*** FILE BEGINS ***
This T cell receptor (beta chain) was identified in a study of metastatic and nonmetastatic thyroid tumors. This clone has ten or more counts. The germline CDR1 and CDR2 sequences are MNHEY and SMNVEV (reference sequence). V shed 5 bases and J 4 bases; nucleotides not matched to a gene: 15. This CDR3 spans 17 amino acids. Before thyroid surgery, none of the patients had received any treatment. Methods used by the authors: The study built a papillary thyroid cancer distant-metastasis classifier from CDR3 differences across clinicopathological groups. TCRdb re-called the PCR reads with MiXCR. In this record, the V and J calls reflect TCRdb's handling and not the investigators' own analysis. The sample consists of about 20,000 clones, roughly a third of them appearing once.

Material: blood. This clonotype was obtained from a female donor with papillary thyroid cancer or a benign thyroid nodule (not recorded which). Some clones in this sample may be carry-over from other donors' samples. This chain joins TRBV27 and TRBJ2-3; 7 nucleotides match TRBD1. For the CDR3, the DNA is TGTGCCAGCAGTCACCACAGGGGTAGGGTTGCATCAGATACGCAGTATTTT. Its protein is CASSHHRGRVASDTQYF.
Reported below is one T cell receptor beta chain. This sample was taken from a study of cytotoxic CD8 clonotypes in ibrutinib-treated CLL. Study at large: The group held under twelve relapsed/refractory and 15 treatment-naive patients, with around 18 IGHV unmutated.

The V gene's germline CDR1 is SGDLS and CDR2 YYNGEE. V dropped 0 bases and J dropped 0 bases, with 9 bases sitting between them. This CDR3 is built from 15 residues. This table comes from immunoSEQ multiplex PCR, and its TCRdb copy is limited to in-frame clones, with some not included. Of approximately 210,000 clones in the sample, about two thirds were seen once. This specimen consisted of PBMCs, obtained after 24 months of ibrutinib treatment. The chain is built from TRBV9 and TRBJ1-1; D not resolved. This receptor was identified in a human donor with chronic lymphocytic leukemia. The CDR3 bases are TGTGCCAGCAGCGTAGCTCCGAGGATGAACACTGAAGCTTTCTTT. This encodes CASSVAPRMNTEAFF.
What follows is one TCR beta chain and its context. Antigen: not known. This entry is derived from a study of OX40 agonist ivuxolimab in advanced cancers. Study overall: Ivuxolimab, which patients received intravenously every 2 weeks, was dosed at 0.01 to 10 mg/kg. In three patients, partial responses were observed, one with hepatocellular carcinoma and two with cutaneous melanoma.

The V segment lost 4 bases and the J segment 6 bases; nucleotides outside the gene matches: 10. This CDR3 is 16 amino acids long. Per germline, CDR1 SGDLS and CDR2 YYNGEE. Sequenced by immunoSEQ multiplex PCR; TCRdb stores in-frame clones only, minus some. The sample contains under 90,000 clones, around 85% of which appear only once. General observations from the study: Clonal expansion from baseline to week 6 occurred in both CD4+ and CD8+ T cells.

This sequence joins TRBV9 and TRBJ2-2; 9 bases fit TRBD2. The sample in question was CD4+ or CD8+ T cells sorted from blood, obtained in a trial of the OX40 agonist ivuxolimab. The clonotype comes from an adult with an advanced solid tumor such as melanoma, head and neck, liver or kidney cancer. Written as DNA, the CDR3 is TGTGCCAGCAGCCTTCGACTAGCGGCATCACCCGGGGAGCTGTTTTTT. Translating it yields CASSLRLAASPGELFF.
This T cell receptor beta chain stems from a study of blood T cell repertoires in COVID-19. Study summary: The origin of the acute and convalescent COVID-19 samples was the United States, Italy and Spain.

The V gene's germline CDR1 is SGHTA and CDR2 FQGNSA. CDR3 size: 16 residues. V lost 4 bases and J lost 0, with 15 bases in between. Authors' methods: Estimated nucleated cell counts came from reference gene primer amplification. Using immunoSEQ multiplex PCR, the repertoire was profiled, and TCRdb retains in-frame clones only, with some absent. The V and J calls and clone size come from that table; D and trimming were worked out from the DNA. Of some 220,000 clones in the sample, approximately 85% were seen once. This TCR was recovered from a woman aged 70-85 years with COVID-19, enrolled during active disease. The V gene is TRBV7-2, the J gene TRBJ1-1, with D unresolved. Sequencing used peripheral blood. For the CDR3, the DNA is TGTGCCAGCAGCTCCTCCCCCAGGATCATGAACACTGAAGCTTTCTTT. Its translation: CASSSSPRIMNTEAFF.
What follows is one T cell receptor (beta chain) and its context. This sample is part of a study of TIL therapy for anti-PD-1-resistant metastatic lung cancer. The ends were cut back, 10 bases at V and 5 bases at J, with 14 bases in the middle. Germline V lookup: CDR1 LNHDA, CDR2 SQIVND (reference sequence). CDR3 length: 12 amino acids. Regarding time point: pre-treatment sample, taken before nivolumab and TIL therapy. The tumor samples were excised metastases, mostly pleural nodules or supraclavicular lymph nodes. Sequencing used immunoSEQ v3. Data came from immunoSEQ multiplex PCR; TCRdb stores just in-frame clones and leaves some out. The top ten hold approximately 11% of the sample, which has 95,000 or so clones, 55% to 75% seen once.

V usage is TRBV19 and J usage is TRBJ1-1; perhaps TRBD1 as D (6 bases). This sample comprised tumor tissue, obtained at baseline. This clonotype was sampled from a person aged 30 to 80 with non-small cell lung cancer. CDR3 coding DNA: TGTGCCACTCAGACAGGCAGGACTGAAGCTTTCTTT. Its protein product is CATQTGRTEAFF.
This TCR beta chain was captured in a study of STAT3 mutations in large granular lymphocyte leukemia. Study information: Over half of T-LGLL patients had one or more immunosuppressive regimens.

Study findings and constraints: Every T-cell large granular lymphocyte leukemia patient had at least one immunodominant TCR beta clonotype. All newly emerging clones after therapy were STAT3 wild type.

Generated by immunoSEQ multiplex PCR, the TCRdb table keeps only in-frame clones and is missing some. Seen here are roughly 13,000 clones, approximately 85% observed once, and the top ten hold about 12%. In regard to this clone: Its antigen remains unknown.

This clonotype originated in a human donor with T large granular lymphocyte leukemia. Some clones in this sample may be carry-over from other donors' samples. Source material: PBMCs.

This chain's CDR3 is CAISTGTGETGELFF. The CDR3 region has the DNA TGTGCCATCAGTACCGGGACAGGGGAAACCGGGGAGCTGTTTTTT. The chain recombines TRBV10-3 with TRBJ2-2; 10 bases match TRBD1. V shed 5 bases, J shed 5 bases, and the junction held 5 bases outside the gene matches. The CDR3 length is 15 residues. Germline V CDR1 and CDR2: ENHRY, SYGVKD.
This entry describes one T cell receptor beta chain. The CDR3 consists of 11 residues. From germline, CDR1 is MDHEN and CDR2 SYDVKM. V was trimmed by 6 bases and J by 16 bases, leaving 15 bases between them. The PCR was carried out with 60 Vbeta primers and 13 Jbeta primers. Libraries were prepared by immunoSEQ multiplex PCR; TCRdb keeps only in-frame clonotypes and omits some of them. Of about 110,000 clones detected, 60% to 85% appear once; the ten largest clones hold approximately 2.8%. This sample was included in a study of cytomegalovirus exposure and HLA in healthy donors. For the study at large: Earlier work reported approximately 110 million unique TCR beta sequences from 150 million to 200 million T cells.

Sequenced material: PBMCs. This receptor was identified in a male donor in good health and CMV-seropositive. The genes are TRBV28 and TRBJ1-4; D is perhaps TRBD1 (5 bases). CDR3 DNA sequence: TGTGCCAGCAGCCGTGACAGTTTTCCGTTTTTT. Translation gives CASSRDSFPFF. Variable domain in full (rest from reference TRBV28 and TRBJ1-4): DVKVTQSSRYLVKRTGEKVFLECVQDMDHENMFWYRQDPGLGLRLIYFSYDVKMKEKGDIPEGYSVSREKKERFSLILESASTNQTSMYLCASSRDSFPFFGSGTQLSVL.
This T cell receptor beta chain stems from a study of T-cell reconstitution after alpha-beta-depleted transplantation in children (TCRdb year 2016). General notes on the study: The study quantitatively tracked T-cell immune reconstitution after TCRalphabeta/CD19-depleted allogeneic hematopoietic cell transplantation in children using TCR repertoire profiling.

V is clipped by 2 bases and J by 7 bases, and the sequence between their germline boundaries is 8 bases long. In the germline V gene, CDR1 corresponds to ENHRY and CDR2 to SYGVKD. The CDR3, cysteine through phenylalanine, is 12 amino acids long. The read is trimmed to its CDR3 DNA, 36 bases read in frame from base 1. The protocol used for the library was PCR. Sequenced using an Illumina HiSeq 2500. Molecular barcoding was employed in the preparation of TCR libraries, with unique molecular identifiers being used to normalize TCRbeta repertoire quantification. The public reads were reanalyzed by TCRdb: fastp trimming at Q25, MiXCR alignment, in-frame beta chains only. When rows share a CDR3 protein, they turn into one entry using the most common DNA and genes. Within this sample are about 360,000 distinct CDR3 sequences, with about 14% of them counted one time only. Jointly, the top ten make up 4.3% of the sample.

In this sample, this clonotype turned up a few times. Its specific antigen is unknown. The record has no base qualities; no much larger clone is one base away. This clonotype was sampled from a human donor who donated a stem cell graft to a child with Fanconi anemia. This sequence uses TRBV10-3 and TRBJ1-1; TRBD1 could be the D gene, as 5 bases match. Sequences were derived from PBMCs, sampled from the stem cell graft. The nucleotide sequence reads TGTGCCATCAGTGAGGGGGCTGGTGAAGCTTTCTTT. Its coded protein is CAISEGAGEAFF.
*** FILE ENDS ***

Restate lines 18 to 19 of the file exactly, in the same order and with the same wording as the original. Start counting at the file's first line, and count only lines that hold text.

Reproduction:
Sequenced material: PBMCs. This receptor was identified in a male donor in good health and CMV-seropositive. The genes are TRBV28 and TRBJ1-4; D is perhaps TRBD1 (5 bases). CDR3 DNA sequence: TGTGCCAGCAGCCGTGACAGTTTTCCGTTTTTT. Translation gives CASSRDSFPFF. Variable domain in full (rest from reference TRBV28 and TRBJ1-4): DVKVTQSSRYLVKRTGEKVFLECVQDMDHENMFWYRQDPGLGLRLIYFSYDVKMKEKGDIPEGYSVSREKKERFSLILESASTNQTSMYLCASSRDSFPFFGSGTQLSVL.
This T cell receptor beta chain stems from a study of T-cell reconstitution after alpha-beta-depleted transplantation in children (TCRdb year 2016). General notes on the study: The study quantitatively tracked T-cell immune reconstitution after TCRalphabeta/CD19-depleted allogeneic hematopoietic cell transplantation in children using TCR repertoire profiling.